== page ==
• China eyes taking over strategic airbase in the Atlantic

    Over Thanksgiving, I briefly visited the Azores, an archipelago in the middle of the North Atlantic, home to Lajes Field, a Portuguese Air Force Base that’s also home to the US Air Force’s 65th Air Base Wing. The US has had almost a century of interaction with the Azores. During World War I, the US Navy briefly occupied Ponta Delgada, from which it flew hydroplanes to help spot German submarines. With the end of the war, the American contingent returned home, but various Azores airfields served as waypoints as transatlantic aviation developed. – Business Insider

  • Interviewing ISIS prisoners

    No sooner am I settled in an interviewing room in the police station of Kirkuk, Iraq, than the first prisoner I am there to see is brought in, flanked by two policemen and in handcuffs. I awkwardly rise, unsure of the etiquette involved in interviewing an ISIS fighter who is facing the death penalty. He is small, much smaller than I, on first appearances just a boy in trouble with the police, his eyes fixed on the floor, his face a mask. We all sit on armchairs lined up against facing walls, in a room cloudy with cigarette smoke and lit by fluorescent strip lighting, a room so small that my knees almost touch the prisoner’s—but he still doesn’t look up. – The Nation

  • The media has begun making the case for war against ISIS using the 2003 WMD narrative

    It’s no secret that the Barack Obama administration doesn’t have much to show for its efforts in Syria. About the only thing that has gone right is the lucky break when Syria agreed to abandon its chemical weapons after the president had gone to comical lengths to avoid enforcing his own ad libbed red line. Well, about that. A new report, released last week while you were probably thinking about cranberry sauce instead of mustard gas, makes for a gloomy holiday read. Earlier this year, following a series of allegations about continuing chemical weapons use in the Syrian civil war, the Organisation for the Prohibition of Chemical Weapons (OPCW) dispatched a fact-finding mission to Syria. – Foreign Policy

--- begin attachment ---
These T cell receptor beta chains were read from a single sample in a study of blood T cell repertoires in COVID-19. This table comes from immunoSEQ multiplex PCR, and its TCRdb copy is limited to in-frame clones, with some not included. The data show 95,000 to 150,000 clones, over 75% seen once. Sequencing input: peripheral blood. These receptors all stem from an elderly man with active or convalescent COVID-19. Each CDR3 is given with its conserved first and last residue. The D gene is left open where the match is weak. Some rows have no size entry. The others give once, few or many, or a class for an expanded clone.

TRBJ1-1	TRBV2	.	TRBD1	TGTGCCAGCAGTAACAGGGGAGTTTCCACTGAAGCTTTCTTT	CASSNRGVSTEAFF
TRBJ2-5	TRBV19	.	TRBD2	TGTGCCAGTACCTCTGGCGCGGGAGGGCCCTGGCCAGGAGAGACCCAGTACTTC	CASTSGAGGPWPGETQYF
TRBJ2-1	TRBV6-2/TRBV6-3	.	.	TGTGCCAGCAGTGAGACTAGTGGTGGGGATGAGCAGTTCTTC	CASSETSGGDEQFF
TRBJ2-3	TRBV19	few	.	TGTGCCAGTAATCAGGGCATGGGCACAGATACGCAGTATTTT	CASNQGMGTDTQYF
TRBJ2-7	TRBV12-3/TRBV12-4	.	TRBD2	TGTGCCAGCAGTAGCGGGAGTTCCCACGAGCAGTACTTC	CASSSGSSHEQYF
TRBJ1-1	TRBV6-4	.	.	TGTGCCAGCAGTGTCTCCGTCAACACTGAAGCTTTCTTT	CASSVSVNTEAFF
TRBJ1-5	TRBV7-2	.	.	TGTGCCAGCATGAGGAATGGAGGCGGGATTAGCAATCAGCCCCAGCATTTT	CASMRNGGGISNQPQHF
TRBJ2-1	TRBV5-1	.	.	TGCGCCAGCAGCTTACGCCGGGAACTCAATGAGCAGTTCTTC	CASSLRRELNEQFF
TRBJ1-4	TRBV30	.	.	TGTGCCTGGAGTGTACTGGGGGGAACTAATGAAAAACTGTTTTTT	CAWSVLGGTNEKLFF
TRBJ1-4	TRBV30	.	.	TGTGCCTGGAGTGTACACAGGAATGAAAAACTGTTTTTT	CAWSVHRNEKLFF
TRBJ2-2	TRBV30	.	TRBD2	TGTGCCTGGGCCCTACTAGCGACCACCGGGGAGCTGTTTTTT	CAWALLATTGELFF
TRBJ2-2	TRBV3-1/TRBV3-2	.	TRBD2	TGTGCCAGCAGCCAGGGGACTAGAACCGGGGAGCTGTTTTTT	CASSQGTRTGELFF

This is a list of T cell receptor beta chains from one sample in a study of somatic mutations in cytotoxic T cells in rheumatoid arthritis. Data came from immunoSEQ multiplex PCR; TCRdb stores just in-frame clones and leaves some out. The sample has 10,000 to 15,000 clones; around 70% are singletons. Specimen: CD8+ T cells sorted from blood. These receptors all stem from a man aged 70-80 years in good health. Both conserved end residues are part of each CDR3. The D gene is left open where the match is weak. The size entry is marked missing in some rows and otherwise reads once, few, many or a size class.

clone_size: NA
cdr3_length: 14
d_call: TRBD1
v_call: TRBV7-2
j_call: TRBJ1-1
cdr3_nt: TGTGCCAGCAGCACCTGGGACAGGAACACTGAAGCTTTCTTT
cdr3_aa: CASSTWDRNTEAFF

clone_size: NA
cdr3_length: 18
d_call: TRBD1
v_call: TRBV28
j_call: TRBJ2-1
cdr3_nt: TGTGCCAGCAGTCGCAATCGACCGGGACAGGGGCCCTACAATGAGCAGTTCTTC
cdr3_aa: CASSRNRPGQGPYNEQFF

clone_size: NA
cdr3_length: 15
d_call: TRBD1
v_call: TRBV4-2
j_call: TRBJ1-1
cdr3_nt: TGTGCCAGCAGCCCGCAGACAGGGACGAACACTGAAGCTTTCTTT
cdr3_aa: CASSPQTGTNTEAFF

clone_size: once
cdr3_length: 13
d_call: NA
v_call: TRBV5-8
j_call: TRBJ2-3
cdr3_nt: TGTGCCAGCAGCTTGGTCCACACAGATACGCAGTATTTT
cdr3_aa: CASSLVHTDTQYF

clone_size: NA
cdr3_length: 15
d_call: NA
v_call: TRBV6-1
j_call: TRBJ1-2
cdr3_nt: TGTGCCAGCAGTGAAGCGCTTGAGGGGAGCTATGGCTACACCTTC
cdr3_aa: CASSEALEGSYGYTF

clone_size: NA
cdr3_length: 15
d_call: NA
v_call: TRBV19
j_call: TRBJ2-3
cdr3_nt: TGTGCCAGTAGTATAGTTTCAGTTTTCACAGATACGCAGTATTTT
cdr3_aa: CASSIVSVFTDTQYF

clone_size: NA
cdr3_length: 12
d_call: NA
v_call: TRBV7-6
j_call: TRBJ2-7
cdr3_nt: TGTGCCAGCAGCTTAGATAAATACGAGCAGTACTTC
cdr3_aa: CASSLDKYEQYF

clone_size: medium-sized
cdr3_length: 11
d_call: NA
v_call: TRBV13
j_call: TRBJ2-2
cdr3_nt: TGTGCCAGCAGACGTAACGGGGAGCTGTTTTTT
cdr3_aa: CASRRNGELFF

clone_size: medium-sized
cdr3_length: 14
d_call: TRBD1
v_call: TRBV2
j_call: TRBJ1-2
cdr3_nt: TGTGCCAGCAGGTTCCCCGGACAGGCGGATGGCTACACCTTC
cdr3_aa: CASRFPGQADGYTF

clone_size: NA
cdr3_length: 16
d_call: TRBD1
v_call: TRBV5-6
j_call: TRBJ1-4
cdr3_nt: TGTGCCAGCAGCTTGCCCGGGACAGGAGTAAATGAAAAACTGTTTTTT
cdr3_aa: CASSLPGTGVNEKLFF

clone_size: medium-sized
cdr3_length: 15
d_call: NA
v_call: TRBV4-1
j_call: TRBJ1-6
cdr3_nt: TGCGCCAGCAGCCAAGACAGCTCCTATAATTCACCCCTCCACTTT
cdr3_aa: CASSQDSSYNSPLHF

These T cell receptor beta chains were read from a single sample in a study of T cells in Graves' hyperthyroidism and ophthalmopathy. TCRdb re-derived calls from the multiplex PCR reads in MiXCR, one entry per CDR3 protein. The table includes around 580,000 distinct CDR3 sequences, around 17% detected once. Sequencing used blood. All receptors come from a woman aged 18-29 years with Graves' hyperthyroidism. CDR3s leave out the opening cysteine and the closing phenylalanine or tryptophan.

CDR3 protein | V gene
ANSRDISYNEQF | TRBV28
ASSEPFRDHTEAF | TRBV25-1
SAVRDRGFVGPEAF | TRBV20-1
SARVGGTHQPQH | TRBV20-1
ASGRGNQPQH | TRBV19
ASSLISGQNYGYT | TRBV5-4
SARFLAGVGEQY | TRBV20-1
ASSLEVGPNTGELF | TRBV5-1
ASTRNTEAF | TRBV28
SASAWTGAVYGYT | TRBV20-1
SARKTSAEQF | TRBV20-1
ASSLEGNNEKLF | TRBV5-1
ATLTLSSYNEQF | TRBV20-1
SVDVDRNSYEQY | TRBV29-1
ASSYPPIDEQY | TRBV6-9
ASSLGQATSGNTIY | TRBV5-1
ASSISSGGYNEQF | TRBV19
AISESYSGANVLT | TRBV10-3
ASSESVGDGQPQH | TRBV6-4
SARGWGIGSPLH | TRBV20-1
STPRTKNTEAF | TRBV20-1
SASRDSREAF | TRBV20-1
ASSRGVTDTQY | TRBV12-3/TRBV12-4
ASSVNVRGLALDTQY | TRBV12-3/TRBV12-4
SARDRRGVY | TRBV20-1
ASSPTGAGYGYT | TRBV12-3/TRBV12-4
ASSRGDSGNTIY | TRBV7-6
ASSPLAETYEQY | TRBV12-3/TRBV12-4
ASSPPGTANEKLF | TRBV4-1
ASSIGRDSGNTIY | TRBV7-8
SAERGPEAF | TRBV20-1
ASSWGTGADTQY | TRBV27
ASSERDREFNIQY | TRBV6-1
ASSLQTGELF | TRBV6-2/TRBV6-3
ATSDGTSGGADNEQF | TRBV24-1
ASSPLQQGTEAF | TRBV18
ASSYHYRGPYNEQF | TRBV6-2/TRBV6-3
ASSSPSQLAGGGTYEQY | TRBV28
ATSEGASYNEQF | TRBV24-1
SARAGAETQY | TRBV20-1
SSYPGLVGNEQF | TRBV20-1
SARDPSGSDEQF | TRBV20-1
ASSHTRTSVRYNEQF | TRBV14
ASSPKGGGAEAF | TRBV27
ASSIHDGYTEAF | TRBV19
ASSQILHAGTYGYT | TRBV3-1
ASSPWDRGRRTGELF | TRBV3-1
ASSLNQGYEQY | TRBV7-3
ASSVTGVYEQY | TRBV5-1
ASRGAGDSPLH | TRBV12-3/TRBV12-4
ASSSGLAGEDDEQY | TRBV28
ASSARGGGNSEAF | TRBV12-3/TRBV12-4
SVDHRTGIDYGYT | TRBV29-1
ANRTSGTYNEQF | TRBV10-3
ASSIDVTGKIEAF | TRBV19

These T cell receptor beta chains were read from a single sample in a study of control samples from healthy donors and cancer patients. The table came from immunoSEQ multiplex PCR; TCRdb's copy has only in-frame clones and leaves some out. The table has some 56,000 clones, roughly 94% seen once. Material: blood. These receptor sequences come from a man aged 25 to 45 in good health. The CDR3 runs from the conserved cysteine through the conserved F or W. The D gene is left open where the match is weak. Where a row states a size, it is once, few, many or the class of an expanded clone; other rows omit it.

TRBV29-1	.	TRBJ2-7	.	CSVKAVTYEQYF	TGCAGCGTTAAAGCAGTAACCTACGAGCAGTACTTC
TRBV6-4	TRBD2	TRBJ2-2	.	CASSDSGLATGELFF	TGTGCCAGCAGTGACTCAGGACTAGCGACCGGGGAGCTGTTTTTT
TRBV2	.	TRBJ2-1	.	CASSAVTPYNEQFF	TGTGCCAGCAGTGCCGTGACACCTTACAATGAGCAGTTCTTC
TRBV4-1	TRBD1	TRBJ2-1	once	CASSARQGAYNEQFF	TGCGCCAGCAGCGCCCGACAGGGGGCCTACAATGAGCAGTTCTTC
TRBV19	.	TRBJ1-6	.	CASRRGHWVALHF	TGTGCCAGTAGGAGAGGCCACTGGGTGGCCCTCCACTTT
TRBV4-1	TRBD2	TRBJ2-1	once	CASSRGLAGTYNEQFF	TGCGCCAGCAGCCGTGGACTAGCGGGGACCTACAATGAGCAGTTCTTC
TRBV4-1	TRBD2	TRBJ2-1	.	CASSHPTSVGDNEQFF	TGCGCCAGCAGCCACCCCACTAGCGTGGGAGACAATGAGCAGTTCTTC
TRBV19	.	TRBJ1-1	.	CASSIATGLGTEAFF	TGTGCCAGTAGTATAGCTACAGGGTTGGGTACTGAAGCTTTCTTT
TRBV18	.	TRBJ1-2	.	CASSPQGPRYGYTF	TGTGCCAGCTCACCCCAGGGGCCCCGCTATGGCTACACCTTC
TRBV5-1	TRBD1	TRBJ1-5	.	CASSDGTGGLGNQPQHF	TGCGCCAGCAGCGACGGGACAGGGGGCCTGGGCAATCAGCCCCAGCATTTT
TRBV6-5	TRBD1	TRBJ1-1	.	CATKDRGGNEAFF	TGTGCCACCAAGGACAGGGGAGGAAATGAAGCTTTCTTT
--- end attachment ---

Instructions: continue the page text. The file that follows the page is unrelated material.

• Al-Shabab terrorist arrested on a UN vehicle

    1st December 2015, Kenya’s Anti-Terror Police Unit arrested a most wanted terrorist and terror cell operative leader in the country. The terrorist who was arrested today in mid-morning was on-board a United Nations (UN) vehicle. Kenya’s Intelligence Service towards the end of last week issued an alert for three lost UN- vehicle number plates. The arrested terrorist is believed to be a leader of an active Al-Shabaab operative cell in the country. Al Shabaab militants believed to have stolen the number plates with an aim of using them in mounting suicide vehicle bound improvised explosive devices (SVBIED) and later conducting attacks on soft targets in Kenya. – Strategic Intelligence News

  • Oh brother…Prince Charles blames Syrian civil war on Climate Change

    Was the Syrian civil war partly caused by climate change? Prince Charles, for one, seems to think so. “There is very good evidence indeed that one of the major reasons for this horror in Syria was a drought that lasted for about five or six years,” he told Sky News, adding that climate change is having a “huge impact” on conflict and terrorism. The Prince is not alone on this one: he joins a chorus of voices making similar claims. In the US President Obama, Al Gore, and the democratic presidential hopefuls Martin O’Malley and Bernie Sanders have all talked of a link between climate change and the Syria conflict, Sanders going so far as to argue that climate change is “directly related to the growth of terrorism”. – The Guardian

[Featured image: U.S. Air Force photo/Staff Sgt. Zachary Wolf]

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